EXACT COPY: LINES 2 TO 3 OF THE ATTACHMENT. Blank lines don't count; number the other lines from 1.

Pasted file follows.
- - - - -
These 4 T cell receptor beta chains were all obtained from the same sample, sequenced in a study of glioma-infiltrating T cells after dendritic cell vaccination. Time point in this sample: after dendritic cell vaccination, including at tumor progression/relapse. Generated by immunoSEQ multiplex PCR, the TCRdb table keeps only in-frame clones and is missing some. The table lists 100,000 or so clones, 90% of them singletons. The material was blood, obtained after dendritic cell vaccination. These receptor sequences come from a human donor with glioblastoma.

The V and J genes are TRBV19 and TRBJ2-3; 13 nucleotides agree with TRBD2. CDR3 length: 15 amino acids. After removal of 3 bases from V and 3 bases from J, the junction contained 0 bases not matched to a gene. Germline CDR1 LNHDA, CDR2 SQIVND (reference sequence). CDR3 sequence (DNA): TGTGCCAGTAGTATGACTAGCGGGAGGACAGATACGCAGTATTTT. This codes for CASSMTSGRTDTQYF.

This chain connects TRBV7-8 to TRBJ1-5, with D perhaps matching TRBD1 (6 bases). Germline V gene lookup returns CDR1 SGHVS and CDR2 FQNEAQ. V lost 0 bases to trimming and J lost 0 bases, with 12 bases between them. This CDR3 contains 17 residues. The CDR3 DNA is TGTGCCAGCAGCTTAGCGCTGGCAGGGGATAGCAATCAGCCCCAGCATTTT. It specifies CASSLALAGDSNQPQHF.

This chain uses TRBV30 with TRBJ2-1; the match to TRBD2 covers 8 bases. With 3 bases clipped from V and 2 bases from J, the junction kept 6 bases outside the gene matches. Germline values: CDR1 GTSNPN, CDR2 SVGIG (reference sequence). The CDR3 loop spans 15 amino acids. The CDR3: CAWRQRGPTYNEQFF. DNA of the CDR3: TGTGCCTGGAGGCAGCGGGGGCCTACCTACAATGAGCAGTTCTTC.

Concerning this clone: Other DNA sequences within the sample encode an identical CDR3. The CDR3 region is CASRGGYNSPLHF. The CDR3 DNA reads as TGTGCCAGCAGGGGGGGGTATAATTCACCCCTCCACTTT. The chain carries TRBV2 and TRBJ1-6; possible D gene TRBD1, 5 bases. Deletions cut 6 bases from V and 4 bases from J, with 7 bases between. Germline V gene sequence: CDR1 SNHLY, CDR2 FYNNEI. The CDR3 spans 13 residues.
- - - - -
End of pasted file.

The V and J genes are TRBV19 and TRBJ2-3; 13 nucleotides agree with TRBD2. CDR3 length: 15 amino acids. After removal of 3 bases from V and 3 bases from J, the junction contained 0 bases not matched to a gene. Germline CDR1 LNHDA, CDR2 SQIVND (reference sequence). CDR3 sequence (DNA): TGTGCCAGTAGTATGACTAGCGGGAGGACAGATACGCAGTATTTT. This codes for CASSMTSGRTDTQYF.

This chain connects TRBV7-8 to TRBJ1-5, with D perhaps matching TRBD1 (6 bases). Germline V gene lookup returns CDR1 SGHVS and CDR2 FQNEAQ. V lost 0 bases to trimming and J lost 0 bases, with 12 bases between them. This CDR3 contains 17 residues. The CDR3 DNA is TGTGCCAGCAGCTTAGCGCTGGCAGGGGATAGCAATCAGCCCCAGCATTTT. It specifies CASSLALAGDSNQPQHF.